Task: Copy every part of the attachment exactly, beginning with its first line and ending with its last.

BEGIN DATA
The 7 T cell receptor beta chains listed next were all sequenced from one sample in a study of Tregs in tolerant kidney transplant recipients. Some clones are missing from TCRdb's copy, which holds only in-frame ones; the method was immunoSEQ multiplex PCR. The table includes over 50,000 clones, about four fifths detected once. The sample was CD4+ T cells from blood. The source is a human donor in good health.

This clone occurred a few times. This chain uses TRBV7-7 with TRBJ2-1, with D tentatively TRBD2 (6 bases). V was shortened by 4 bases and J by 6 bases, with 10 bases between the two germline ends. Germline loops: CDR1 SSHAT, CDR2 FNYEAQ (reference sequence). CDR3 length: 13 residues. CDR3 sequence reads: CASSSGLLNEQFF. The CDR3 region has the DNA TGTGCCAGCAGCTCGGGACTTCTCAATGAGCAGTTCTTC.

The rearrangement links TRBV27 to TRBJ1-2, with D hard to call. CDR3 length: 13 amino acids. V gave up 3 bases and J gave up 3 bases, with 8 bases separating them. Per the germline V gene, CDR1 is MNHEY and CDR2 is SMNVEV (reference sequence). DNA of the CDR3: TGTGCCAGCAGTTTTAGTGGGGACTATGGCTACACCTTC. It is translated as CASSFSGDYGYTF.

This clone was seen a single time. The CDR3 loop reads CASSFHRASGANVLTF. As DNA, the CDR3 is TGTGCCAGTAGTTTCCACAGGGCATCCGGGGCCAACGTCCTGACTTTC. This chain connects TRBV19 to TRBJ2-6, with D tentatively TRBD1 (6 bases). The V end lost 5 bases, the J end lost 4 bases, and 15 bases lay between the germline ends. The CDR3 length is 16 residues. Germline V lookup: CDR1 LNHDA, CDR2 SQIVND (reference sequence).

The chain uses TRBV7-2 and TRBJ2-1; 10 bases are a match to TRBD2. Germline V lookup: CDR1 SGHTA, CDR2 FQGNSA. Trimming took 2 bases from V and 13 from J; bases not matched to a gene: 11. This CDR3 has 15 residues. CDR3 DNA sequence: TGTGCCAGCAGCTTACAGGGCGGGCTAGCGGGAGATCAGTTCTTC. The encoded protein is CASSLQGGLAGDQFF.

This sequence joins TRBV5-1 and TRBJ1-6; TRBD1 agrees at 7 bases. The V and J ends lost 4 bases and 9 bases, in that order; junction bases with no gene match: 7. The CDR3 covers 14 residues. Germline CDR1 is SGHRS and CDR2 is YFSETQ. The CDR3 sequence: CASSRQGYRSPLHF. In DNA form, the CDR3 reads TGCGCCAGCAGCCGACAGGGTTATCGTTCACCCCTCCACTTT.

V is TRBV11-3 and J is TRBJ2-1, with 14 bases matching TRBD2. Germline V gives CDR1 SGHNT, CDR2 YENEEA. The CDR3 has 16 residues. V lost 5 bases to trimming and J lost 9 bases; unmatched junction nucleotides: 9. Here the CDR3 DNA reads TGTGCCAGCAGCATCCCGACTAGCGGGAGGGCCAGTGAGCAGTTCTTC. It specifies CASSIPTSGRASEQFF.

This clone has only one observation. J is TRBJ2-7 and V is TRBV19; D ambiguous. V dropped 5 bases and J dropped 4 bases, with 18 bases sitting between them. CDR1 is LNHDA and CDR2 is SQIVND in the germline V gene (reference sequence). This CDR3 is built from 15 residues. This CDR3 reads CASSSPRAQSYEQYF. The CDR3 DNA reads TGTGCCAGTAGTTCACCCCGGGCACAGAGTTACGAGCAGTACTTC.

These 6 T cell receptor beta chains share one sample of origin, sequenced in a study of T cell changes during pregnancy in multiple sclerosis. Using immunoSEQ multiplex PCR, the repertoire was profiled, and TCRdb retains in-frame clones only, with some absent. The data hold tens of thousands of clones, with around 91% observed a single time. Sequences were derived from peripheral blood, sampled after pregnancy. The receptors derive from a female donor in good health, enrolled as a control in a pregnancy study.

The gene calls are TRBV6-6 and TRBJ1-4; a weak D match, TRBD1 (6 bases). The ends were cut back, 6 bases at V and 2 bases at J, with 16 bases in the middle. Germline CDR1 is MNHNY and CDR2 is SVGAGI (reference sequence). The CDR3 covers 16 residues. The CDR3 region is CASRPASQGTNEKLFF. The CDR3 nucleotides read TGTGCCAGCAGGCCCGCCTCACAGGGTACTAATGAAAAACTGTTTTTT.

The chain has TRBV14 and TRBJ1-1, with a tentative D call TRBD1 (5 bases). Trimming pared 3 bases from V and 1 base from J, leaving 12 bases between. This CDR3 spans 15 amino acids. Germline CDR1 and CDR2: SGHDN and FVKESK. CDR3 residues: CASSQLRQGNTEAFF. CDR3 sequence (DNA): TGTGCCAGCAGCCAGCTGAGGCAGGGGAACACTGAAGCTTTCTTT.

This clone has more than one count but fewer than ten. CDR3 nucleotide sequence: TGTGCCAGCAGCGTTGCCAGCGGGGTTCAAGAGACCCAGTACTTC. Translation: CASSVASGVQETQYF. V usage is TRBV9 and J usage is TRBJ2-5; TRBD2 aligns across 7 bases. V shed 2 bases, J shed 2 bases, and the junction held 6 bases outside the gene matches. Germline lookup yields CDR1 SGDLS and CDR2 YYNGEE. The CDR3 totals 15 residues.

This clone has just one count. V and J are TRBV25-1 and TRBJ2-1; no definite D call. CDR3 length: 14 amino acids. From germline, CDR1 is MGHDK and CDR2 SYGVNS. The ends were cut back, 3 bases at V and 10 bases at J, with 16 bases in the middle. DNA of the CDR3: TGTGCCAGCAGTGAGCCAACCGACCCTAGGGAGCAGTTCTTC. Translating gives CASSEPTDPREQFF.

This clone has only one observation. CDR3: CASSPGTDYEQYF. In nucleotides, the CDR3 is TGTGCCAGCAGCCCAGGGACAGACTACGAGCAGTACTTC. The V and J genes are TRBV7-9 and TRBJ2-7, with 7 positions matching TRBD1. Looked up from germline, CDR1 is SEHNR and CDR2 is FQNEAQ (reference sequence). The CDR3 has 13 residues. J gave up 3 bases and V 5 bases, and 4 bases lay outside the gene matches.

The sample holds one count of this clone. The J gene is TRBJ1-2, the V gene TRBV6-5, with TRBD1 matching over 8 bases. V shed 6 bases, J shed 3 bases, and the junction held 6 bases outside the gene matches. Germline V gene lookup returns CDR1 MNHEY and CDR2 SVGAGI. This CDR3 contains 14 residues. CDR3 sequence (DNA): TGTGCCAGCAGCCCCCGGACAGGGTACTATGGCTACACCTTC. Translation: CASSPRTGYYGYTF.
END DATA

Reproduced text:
The 7 T cell receptor beta chains listed next were all sequenced from one sample in a study of Tregs in tolerant kidney transplant recipients. Some clones are missing from TCRdb's copy, which holds only in-frame ones; the method was immunoSEQ multiplex PCR. The table includes over 50,000 clones, about four fifths detected once. The sample was CD4+ T cells from blood. The source is a human donor in good health.

This clone occurred a few times. This chain uses TRBV7-7 with TRBJ2-1, with D tentatively TRBD2 (6 bases). V was shortened by 4 bases and J by 6 bases, with 10 bases between the two germline ends. Germline loops: CDR1 SSHAT, CDR2 FNYEAQ (reference sequence). CDR3 length: 13 residues. CDR3 sequence reads: CASSSGLLNEQFF. The CDR3 region has the DNA TGTGCCAGCAGCTCGGGACTTCTCAATGAGCAGTTCTTC.

The rearrangement links TRBV27 to TRBJ1-2, with D hard to call. CDR3 length: 13 amino acids. V gave up 3 bases and J gave up 3 bases, with 8 bases separating them. Per the germline V gene, CDR1 is MNHEY and CDR2 is SMNVEV (reference sequence). DNA of the CDR3: TGTGCCAGCAGTTTTAGTGGGGACTATGGCTACACCTTC. It is translated as CASSFSGDYGYTF.

This clone was seen a single time. The CDR3 loop reads CASSFHRASGANVLTF. As DNA, the CDR3 is TGTGCCAGTAGTTTCCACAGGGCATCCGGGGCCAACGTCCTGACTTTC. This chain connects TRBV19 to TRBJ2-6, with D tentatively TRBD1 (6 bases). The V end lost 5 bases, the J end lost 4 bases, and 15 bases lay between the germline ends. The CDR3 length is 16 residues. Germline V lookup: CDR1 LNHDA, CDR2 SQIVND (reference sequence).

The chain uses TRBV7-2 and TRBJ2-1; 10 bases are a match to TRBD2. Germline V lookup: CDR1 SGHTA, CDR2 FQGNSA. Trimming took 2 bases from V and 13 from J; bases not matched to a gene: 11. This CDR3 has 15 residues. CDR3 DNA sequence: TGTGCCAGCAGCTTACAGGGCGGGCTAGCGGGAGATCAGTTCTTC. The encoded protein is CASSLQGGLAGDQFF.

This sequence joins TRBV5-1 and TRBJ1-6; TRBD1 agrees at 7 bases. The V and J ends lost 4 bases and 9 bases, in that order; junction bases with no gene match: 7. The CDR3 covers 14 residues. Germline CDR1 is SGHRS and CDR2 is YFSETQ. The CDR3 sequence: CASSRQGYRSPLHF. In DNA form, the CDR3 reads TGCGCCAGCAGCCGACAGGGTTATCGTTCACCCCTCCACTTT.

V is TRBV11-3 and J is TRBJ2-1, with 14 bases matching TRBD2. Germline V gives CDR1 SGHNT, CDR2 YENEEA. The CDR3 has 16 residues. V lost 5 bases to trimming and J lost 9 bases; unmatched junction nucleotides: 9. Here the CDR3 DNA reads TGTGCCAGCAGCATCCCGACTAGCGGGAGGGCCAGTGAGCAGTTCTTC. It specifies CASSIPTSGRASEQFF.

This clone has only one observation. J is TRBJ2-7 and V is TRBV19; D ambiguous. V dropped 5 bases and J dropped 4 bases, with 18 bases sitting between them. CDR1 is LNHDA and CDR2 is SQIVND in the germline V gene (reference sequence). This CDR3 is built from 15 residues. This CDR3 reads CASSSPRAQSYEQYF. The CDR3 DNA reads TGTGCCAGTAGTTCACCCCGGGCACAGAGTTACGAGCAGTACTTC.

These 6 T cell receptor beta chains share one sample of origin, sequenced in a study of T cell changes during pregnancy in multiple sclerosis. Using immunoSEQ multiplex PCR, the repertoire was profiled, and TCRdb retains in-frame clones only, with some absent. The data hold tens of thousands of clones, with around 91% observed a single time. Sequences were derived from peripheral blood, sampled after pregnancy. The receptors derive from a female donor in good health, enrolled as a control in a pregnancy study.

The gene calls are TRBV6-6 and TRBJ1-4; a weak D match, TRBD1 (6 bases). The ends were cut back, 6 bases at V and 2 bases at J, with 16 bases in the middle. Germline CDR1 is MNHNY and CDR2 is SVGAGI (reference sequence). The CDR3 covers 16 residues. The CDR3 region is CASRPASQGTNEKLFF. The CDR3 nucleotides read TGTGCCAGCAGGCCCGCCTCACAGGGTACTAATGAAAAACTGTTTTTT.

The chain has TRBV14 and TRBJ1-1, with a tentative D call TRBD1 (5 bases). Trimming pared 3 bases from V and 1 base from J, leaving 12 bases between. This CDR3 spans 15 amino acids. Germline CDR1 and CDR2: SGHDN and FVKESK. CDR3 residues: CASSQLRQGNTEAFF. CDR3 sequence (DNA): TGTGCCAGCAGCCAGCTGAGGCAGGGGAACACTGAAGCTTTCTTT.

This clone has more than one count but fewer than ten. CDR3 nucleotide sequence: TGTGCCAGCAGCGTTGCCAGCGGGGTTCAAGAGACCCAGTACTTC. Translation: CASSVASGVQETQYF. V usage is TRBV9 and J usage is TRBJ2-5; TRBD2 aligns across 7 bases. V shed 2 bases, J shed 2 bases, and the junction held 6 bases outside the gene matches. Germline lookup yields CDR1 SGDLS and CDR2 YYNGEE. The CDR3 totals 15 residues.

This clone has just one count. V and J are TRBV25-1 and TRBJ2-1; no definite D call. CDR3 length: 14 amino acids. From germline, CDR1 is MGHDK and CDR2 SYGVNS. The ends were cut back, 3 bases at V and 10 bases at J, with 16 bases in the middle. DNA of the CDR3: TGTGCCAGCAGTGAGCCAACCGACCCTAGGGAGCAGTTCTTC. Translating gives CASSEPTDPREQFF.

This clone has only one observation. CDR3: CASSPGTDYEQYF. In nucleotides, the CDR3 is TGTGCCAGCAGCCCAGGGACAGACTACGAGCAGTACTTC. The V and J genes are TRBV7-9 and TRBJ2-7, with 7 positions matching TRBD1. Looked up from germline, CDR1 is SEHNR and CDR2 is FQNEAQ (reference sequence). The CDR3 has 13 residues. J gave up 3 bases and V 5 bases, and 4 bases lay outside the gene matches.

The sample holds one count of this clone. The J gene is TRBJ1-2, the V gene TRBV6-5, with TRBD1 matching over 8 bases. V shed 6 bases, J shed 3 bases, and the junction held 6 bases outside the gene matches. Germline V gene lookup returns CDR1 MNHEY and CDR2 SVGAGI. This CDR3 contains 14 residues. CDR3 sequence (DNA): TGTGCCAGCAGCCCCCGGACAGGGTACTATGGCTACACCTTC. Translation: CASSPRTGYYGYTF.